Larry Ellison compares IT and fashion industries, saying that IT industry's most frequent product is .. bunch of synonyms ( fashion industry often just slaps new names on old products, and so does IT ).
Many IT buzzwords fizzled so nobody should be surprised when some good ideas and concepts are doubted. Big Data is definitely one of them, and although some industry analysts think Big Data is going down and out, hardly a day goes by without related article in mainstream business press and IT related publications.

Perhaps best way to describe Big Data is by example. I chose car usage based insurance industry revolution, which is partially enabled by Big Data. It is now possible to effectively collect and analyze actual driving data and adjust insurance premium accordingly. Usage Based Insurance is relatively old concept dating back to early 90s, but more recent technological developments made it a mandatory part of insurer activities. An example of a simple UBI implementation is Progressive Insurance Snapshot product which collects and sends ( via car onboard diagnostics port attached dongle ) basic driving information ( hard braking, distance driven ) over to  Progressive, so it can more accurately determine driver's risk profile.

Why is UBI Big Data application ? Amount of data generated can be staggering - even basic information like time of day, car location, acceleration, speed can easily amount to 10 MB per customer per year, which equals to 1TB of data for just 100,000 customers. This data also comes at high rate ( velocity in Big Data definition ) and advanced ( predictive ) analytics is needed to accurately determine driver's risk profile. It is also possible to provide real time analysis of driver's data, compare current speed with maps containing speed limits and provide immediate feedback to the driver.  UBI mandates  rethinking of architecture and tools to be able to effectively collect and analyze driving data.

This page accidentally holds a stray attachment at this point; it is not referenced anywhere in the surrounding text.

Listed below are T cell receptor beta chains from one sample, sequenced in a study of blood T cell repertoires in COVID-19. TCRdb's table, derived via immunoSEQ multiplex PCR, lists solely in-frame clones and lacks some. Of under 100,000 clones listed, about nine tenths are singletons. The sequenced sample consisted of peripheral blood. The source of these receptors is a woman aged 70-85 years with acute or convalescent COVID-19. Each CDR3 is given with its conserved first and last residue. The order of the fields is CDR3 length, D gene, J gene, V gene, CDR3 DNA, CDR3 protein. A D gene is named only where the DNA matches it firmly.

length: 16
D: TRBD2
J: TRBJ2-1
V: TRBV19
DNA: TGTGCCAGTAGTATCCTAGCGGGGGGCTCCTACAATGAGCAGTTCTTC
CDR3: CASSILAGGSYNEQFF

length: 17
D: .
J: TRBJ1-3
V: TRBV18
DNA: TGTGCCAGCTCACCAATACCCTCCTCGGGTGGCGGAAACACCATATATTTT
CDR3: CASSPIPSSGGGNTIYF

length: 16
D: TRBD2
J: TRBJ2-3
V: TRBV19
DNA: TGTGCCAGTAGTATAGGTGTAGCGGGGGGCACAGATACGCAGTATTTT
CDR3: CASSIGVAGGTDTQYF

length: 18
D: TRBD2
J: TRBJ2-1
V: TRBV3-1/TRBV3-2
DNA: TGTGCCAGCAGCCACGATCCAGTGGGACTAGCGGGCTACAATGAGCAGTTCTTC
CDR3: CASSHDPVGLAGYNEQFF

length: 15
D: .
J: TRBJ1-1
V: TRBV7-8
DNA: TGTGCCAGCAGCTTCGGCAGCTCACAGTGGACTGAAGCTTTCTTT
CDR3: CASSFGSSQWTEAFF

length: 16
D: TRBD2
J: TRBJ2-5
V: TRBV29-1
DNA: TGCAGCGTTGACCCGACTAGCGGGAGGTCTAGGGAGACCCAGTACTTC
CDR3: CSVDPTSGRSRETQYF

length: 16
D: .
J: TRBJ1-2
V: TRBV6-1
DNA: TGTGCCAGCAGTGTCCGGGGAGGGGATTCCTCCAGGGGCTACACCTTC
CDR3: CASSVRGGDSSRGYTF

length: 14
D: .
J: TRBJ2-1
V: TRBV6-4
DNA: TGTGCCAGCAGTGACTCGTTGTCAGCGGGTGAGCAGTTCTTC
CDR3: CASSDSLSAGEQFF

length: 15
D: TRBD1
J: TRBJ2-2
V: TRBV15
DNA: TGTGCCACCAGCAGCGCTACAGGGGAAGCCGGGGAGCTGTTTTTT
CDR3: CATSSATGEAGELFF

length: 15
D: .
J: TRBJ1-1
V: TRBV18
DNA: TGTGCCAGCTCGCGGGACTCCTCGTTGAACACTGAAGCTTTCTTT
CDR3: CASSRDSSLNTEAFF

Friday, August 01, 2014

US Visa System Database Crash and Performance Problems - Too Big to Handle for Oracle Database

These days we are witnessing performance and access problems with US Visa system. The culprit is Consular Consolidated Database  - data warehouse deployed as Oracle database on Windows operating system. Current database size is over 100TB ( allegedly one of the largest Oracle databases in the world ), growing double-digits percent per year, storing text and photos, with complex feeds and lookups into external and internal databases. Reason for crash and latest performance problems is a patch that was applied to resolve performance problems.

We think that there are multiple reasons this problem popped up:
- database size is clearly beyond what Oracle database software can comfortably handle
- mixed data types are futher exacerbating the problem ( photos ), as RDBMS is general, and Oracle in particular have a  problem with storing data beyond straightforward text and numbers
- inadequate hardware and operating system ( Wintel )

Possible origins of the problem are: bad analysis of business requirements, bad capacity planning, wrong architecture choice. Probably neither of these steps was done correctly.

Oracle database clearly has a problem with scale out beyond certain size ( couple of dozen TB ) and we are doubtful that even the latest software and hardware currently available from Oracle ( Oracle 12c In-Memory with Exadata on M6-32 Database Machine ) would provide adequate performance for future use on this database. Nevertheless, State Department chose Oracle again for upgrade ( can't get fired for buying Oracle ? ... that might change, even in government ).

Architecture that is better fitted for this purpose is one of many MPP databases available on the market which can comfortably handle large databases ( starting with venerable Teradata and on to SAP HANA, etc.), with photos stored outside database in file system.

Update ( 6/19/2016 - a year later ):  another multi day world wide outage ( still ongoing as of this day). It looks like it is blamed on hardware this time around. Whatever the root cause is, fact remains that Oracle based  US visa system is brittle, unstable and not in functional HA configuration.